Natasha and Tsar cautiously approached the snow, unsure what to think of it.
“At first, they were hesitant to go out,” Jody Sentel said of the two Amur tiger cubs at the Sedgwick County Zoo enjoying their first snow. “They were real inquisitive for a few minutes, digging in it, sniffing at it. They were very confused by the fact that it stuck to their noses.”
But it didn’t take long for the cubs to start playing, said Sentel, zookeeper of the African Veldt exhibit at the zoo.
The cubs, born on July 6, started tackling each other and their mom, Talali, in the fresh snow.
Natasha and Tsar went on exhibit at the zoo on Sept. 19, braving rain, thunder and lightning for the first time.
Amur tigers adapt well to cold weather, Sentel said. The environment of their native habitat is harsh.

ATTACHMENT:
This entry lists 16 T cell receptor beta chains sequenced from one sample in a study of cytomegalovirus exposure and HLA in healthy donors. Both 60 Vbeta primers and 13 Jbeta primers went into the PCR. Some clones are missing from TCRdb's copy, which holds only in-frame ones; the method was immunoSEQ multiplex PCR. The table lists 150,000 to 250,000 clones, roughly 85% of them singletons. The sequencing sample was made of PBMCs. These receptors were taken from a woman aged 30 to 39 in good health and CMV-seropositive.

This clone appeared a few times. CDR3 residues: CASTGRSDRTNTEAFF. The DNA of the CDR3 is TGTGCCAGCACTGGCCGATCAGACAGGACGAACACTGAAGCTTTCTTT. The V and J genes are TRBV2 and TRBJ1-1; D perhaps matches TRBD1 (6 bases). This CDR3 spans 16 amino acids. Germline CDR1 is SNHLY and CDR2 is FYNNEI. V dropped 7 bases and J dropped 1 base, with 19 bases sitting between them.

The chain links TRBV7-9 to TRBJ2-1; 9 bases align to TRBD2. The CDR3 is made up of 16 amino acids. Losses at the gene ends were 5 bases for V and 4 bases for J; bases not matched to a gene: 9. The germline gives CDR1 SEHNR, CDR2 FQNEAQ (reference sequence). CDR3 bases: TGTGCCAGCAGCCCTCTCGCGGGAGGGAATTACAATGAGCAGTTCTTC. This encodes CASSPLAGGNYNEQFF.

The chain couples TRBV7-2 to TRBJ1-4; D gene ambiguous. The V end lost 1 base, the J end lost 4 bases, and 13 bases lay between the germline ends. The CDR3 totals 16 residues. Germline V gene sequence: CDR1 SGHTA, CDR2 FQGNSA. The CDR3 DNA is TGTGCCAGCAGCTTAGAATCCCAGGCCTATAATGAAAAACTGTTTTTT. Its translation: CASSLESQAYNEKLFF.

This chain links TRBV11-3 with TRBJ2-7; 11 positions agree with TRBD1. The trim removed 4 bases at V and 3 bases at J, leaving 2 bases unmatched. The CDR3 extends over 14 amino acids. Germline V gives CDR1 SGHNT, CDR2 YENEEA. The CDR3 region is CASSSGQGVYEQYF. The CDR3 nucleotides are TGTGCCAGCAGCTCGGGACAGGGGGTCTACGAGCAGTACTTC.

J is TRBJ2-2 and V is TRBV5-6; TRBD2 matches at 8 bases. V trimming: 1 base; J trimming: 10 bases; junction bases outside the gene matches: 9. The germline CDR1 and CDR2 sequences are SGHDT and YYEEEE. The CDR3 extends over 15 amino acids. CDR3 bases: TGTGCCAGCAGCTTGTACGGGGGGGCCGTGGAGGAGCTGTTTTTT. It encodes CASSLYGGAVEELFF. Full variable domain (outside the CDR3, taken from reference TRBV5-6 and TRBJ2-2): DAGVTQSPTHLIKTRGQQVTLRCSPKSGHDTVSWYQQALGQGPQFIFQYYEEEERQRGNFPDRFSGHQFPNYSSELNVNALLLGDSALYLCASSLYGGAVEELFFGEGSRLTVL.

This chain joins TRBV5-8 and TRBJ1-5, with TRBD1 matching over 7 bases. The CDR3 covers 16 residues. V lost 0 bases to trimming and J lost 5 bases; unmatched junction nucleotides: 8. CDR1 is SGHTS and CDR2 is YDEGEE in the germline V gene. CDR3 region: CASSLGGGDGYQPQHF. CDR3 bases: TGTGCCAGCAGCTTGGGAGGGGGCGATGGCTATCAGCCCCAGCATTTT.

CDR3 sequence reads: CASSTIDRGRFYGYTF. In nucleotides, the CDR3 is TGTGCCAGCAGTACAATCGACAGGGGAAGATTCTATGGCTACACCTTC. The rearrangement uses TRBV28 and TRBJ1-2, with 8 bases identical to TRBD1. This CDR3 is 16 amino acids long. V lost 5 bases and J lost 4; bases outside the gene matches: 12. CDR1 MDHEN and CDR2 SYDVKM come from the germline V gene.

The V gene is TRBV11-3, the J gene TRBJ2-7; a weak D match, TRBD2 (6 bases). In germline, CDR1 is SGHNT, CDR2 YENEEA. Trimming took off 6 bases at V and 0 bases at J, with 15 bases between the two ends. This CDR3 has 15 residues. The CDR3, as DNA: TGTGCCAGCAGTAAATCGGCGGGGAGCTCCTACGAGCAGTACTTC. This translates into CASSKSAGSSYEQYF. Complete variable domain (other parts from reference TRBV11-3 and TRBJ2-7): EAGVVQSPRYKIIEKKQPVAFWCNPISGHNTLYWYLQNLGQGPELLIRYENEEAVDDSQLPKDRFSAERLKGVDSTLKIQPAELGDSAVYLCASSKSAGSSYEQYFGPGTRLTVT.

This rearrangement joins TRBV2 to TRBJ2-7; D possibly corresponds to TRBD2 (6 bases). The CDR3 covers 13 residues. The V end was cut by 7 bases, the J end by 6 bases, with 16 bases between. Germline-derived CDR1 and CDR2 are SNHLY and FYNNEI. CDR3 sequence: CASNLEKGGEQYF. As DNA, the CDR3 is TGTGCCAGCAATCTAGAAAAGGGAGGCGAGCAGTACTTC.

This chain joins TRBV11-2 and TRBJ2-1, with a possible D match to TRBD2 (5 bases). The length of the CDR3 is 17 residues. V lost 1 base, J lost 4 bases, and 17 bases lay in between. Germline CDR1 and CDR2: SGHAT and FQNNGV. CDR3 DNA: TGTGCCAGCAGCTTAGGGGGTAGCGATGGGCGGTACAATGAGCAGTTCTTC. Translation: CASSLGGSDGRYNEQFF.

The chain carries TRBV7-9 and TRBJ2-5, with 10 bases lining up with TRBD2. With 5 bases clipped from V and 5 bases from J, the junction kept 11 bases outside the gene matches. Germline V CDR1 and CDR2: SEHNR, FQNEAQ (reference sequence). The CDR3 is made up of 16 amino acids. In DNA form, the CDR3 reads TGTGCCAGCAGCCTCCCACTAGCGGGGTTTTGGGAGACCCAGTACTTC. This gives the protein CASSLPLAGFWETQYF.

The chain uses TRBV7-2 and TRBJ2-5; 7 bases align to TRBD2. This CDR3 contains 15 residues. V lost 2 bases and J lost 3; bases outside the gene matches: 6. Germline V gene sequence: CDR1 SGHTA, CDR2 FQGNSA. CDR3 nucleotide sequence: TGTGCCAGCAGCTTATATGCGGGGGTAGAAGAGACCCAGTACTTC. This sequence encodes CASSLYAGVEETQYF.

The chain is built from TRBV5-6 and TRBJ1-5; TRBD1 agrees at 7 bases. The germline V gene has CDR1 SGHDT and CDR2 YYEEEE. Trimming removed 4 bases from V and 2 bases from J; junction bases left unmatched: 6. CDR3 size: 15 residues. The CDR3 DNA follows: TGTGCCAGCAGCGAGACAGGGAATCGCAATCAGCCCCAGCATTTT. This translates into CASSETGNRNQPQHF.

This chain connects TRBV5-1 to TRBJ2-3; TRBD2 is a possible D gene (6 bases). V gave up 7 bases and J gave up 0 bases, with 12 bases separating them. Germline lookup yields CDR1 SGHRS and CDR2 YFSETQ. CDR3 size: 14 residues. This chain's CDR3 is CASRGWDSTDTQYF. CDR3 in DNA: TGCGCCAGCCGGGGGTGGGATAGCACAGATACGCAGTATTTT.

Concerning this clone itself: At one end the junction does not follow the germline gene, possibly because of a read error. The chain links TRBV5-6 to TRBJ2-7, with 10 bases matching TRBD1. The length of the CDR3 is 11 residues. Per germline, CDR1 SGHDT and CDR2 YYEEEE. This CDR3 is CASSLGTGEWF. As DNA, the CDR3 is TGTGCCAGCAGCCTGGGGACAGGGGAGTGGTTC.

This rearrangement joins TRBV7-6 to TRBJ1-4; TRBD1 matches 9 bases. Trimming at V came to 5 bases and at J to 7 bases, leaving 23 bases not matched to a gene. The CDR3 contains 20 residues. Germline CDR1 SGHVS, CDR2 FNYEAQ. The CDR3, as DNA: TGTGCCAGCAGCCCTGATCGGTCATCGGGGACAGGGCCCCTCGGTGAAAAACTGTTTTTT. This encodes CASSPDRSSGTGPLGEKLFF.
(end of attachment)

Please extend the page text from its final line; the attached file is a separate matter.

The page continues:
“They’re one of the few animals that are able to go out when it’s this cold,” she said Sunday. “Usually when it’s under 20 degrees, there are only a few animals that want to be outside.”
Stephanie and Cinda, the zoo’s two South African elephants, for example, were kicking it inside Sunday. Zookeepers brought in wheelbarrows filled with snow for them to eat.
The zoo’s hippos also enjoyed some snowy snacks.
The holidays so far have gone well for the tiger cubs. They got a gingerbread house to eat and cardboard tubes filled with meat during the zoo’s recent “Season’s Treatings.”
The zoo is open 10 a.m. to 5 p.m. every day.